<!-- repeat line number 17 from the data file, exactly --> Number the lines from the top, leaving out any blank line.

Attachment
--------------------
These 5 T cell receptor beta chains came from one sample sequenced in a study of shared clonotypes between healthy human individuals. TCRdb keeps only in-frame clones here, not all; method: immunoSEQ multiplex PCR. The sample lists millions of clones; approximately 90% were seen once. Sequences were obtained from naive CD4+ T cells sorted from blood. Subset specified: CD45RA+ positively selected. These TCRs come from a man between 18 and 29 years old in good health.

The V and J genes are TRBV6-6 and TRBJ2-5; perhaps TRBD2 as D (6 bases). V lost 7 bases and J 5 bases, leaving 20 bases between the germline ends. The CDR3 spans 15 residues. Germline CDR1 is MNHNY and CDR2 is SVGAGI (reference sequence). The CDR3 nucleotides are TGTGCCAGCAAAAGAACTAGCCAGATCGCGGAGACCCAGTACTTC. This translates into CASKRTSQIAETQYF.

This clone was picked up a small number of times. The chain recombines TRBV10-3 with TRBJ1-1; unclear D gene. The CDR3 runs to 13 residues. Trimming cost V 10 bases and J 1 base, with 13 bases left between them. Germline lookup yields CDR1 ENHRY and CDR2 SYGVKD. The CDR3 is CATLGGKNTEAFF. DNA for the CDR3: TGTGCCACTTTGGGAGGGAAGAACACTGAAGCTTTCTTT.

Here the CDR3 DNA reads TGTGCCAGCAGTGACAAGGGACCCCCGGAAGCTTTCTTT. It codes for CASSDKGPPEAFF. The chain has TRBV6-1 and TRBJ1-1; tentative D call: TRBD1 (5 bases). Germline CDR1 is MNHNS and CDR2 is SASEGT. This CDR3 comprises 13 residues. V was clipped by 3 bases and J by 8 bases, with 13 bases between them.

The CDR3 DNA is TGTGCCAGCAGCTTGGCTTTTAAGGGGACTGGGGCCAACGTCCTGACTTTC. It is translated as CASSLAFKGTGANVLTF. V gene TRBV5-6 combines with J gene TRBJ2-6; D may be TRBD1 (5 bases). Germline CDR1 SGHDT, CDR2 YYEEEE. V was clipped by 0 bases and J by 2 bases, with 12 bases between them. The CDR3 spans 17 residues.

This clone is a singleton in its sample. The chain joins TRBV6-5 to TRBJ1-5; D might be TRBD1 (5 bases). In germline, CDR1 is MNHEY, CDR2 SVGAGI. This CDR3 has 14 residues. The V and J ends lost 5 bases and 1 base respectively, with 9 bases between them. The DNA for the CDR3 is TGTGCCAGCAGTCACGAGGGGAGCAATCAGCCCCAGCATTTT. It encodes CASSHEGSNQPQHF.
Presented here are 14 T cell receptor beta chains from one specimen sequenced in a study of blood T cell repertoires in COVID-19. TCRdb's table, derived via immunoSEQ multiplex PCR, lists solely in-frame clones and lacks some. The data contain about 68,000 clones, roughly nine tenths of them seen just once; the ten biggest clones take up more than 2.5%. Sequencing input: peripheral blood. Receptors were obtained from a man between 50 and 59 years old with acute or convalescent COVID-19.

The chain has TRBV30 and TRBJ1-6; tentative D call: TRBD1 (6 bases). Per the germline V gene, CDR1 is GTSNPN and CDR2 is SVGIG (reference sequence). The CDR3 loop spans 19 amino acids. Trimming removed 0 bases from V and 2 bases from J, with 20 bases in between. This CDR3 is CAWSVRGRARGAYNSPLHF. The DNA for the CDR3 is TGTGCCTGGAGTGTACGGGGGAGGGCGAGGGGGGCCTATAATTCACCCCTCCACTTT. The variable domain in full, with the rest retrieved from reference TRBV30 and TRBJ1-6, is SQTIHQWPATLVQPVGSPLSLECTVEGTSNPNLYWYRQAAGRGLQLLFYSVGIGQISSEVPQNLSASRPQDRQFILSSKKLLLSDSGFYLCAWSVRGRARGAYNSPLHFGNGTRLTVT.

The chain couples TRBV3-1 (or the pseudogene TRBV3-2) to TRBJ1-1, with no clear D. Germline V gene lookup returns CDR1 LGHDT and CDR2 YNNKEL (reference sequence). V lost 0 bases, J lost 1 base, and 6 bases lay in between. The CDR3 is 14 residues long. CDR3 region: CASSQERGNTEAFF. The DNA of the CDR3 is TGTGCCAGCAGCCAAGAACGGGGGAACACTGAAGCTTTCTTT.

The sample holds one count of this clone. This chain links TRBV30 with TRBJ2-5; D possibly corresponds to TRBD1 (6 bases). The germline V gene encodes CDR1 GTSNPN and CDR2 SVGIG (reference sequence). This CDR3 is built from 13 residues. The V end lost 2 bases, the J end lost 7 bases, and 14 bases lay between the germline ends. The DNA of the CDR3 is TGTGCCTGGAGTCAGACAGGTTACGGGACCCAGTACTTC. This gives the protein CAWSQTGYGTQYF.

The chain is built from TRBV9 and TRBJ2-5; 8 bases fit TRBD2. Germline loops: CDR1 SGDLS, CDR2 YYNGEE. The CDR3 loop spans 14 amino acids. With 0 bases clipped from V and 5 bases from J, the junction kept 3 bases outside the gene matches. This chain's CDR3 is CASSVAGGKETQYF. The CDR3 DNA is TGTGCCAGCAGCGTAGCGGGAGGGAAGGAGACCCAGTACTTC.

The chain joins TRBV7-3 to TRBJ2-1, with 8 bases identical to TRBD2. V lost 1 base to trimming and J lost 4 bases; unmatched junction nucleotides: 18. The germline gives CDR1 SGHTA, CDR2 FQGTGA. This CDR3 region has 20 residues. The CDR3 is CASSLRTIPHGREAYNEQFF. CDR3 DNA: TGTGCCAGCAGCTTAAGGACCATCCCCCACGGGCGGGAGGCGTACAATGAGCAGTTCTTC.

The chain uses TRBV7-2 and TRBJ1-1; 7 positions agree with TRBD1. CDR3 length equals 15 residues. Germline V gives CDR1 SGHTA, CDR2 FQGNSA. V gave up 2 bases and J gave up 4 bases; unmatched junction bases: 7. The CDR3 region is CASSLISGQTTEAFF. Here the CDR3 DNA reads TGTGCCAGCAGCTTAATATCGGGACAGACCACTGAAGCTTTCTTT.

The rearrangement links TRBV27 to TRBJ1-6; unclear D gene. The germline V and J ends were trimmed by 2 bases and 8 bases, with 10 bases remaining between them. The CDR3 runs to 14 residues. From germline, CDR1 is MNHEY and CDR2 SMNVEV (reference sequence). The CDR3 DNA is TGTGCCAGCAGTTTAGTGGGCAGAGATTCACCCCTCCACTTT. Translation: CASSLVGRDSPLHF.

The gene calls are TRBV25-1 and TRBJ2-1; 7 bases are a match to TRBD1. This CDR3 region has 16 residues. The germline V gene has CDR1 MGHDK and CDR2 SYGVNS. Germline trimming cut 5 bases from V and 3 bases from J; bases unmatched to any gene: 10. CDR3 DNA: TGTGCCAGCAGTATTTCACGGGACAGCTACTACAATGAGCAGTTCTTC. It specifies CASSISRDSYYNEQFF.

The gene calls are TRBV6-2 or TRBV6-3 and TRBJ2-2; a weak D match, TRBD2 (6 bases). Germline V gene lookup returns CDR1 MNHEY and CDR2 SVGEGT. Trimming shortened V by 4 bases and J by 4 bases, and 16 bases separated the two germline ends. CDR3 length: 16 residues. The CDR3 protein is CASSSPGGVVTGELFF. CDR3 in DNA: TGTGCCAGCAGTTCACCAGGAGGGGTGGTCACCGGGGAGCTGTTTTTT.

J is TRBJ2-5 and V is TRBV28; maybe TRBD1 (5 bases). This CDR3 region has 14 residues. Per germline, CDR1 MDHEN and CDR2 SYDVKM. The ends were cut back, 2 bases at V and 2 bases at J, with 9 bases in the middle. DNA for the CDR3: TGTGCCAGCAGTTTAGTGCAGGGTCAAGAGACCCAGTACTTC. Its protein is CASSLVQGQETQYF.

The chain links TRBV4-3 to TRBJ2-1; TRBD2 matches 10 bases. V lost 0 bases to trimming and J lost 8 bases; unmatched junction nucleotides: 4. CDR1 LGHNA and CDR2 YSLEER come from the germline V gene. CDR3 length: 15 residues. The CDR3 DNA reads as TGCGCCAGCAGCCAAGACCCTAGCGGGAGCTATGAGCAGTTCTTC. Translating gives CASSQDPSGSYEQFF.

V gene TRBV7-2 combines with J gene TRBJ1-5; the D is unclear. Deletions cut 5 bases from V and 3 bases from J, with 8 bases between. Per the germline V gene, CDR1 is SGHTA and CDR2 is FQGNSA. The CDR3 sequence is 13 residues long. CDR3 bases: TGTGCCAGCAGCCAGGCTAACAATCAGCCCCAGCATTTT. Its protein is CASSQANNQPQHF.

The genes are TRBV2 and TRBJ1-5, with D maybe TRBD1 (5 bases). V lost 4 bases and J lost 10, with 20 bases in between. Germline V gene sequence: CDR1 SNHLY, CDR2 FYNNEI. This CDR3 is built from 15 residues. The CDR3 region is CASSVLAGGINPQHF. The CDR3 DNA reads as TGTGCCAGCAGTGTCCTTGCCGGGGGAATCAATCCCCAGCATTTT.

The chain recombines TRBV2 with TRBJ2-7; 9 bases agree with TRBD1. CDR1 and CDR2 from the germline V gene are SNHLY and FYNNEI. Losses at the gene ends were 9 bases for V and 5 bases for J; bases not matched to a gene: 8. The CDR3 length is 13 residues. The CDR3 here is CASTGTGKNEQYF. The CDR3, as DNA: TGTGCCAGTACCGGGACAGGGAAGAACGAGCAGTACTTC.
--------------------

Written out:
J is TRBJ2-5 and V is TRBV28; maybe TRBD1 (5 bases). This CDR3 region has 14 residues. Per germline, CDR1 MDHEN and CDR2 SYDVKM. The ends were cut back, 2 bases at V and 2 bases at J, with 9 bases in the middle. DNA for the CDR3: TGTGCCAGCAGTTTAGTGCAGGGTCAAGAGACCCAGTACTTC. Its protein is CASSLVQGQETQYF.